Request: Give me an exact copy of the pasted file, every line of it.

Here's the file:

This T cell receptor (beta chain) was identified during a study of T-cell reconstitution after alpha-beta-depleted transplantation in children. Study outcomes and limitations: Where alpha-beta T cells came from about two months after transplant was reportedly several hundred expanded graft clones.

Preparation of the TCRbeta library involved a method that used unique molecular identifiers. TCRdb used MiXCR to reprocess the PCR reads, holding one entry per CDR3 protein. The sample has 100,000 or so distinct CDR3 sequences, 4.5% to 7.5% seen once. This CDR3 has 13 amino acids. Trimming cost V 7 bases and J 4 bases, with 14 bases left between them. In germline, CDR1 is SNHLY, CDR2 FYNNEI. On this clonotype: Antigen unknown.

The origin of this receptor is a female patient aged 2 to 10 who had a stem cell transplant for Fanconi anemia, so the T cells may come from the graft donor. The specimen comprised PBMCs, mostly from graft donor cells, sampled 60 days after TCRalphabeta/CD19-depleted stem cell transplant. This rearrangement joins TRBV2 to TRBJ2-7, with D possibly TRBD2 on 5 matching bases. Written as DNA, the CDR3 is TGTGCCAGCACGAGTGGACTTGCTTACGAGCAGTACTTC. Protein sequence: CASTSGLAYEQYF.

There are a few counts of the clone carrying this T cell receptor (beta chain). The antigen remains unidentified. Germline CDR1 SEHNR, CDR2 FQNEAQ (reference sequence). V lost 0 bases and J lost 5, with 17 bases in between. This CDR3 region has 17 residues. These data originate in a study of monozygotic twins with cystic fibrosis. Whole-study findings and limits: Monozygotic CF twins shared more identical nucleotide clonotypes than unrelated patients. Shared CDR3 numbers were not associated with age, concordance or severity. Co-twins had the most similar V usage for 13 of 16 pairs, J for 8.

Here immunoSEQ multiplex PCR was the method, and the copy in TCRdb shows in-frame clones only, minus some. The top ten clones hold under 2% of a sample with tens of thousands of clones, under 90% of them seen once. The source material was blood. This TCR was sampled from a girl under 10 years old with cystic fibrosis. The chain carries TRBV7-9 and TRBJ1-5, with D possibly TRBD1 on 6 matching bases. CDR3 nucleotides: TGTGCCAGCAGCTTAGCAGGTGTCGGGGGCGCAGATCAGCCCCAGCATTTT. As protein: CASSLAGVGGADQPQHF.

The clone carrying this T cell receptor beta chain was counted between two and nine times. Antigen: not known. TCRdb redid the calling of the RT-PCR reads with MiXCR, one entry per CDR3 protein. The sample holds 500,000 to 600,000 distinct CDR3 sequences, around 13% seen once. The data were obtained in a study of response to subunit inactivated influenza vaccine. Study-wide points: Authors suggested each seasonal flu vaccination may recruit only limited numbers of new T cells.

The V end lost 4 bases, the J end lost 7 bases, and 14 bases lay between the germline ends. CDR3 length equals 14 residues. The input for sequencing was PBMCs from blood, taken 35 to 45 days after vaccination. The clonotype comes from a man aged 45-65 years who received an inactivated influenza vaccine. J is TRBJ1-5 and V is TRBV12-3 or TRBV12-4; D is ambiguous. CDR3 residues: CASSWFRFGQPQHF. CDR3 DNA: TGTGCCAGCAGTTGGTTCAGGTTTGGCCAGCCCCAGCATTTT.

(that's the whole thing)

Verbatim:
This T cell receptor (beta chain) was identified during a study of T-cell reconstitution after alpha-beta-depleted transplantation in children. Study outcomes and limitations: Where alpha-beta T cells came from about two months after transplant was reportedly several hundred expanded graft clones.

Preparation of the TCRbeta library involved a method that used unique molecular identifiers. TCRdb used MiXCR to reprocess the PCR reads, holding one entry per CDR3 protein. The sample has 100,000 or so distinct CDR3 sequences, 4.5% to 7.5% seen once. This CDR3 has 13 amino acids. Trimming cost V 7 bases and J 4 bases, with 14 bases left between them. In germline, CDR1 is SNHLY, CDR2 FYNNEI. On this clonotype: Antigen unknown.

The origin of this receptor is a female patient aged 2 to 10 who had a stem cell transplant for Fanconi anemia, so the T cells may come from the graft donor. The specimen comprised PBMCs, mostly from graft donor cells, sampled 60 days after TCRalphabeta/CD19-depleted stem cell transplant. This rearrangement joins TRBV2 to TRBJ2-7, with D possibly TRBD2 on 5 matching bases. Written as DNA, the CDR3 is TGTGCCAGCACGAGTGGACTTGCTTACGAGCAGTACTTC. Protein sequence: CASTSGLAYEQYF.

There are a few counts of the clone carrying this T cell receptor (beta chain). The antigen remains unidentified. Germline CDR1 SEHNR, CDR2 FQNEAQ (reference sequence). V lost 0 bases and J lost 5, with 17 bases in between. This CDR3 region has 17 residues. These data originate in a study of monozygotic twins with cystic fibrosis. Whole-study findings and limits: Monozygotic CF twins shared more identical nucleotide clonotypes than unrelated patients. Shared CDR3 numbers were not associated with age, concordance or severity. Co-twins had the most similar V usage for 13 of 16 pairs, J for 8.

Here immunoSEQ multiplex PCR was the method, and the copy in TCRdb shows in-frame clones only, minus some. The top ten clones hold under 2% of a sample with tens of thousands of clones, under 90% of them seen once. The source material was blood. This TCR was sampled from a girl under 10 years old with cystic fibrosis. The chain carries TRBV7-9 and TRBJ1-5, with D possibly TRBD1 on 6 matching bases. CDR3 nucleotides: TGTGCCAGCAGCTTAGCAGGTGTCGGGGGCGCAGATCAGCCCCAGCATTTT. As protein: CASSLAGVGGADQPQHF.

The clone carrying this T cell receptor beta chain was counted between two and nine times. Antigen: not known. TCRdb redid the calling of the RT-PCR reads with MiXCR, one entry per CDR3 protein. The sample holds 500,000 to 600,000 distinct CDR3 sequences, around 13% seen once. The data were obtained in a study of response to subunit inactivated influenza vaccine. Study-wide points: Authors suggested each seasonal flu vaccination may recruit only limited numbers of new T cells.

The V end lost 4 bases, the J end lost 7 bases, and 14 bases lay between the germline ends. CDR3 length equals 14 residues. The input for sequencing was PBMCs from blood, taken 35 to 45 days after vaccination. The clonotype comes from a man aged 45-65 years who received an inactivated influenza vaccine. J is TRBJ1-5 and V is TRBV12-3 or TRBV12-4; D is ambiguous. CDR3 residues: CASSWFRFGQPQHF. CDR3 DNA: TGTGCCAGCAGTTGGTTCAGGTTTGGCCAGCCCCAGCATTTT.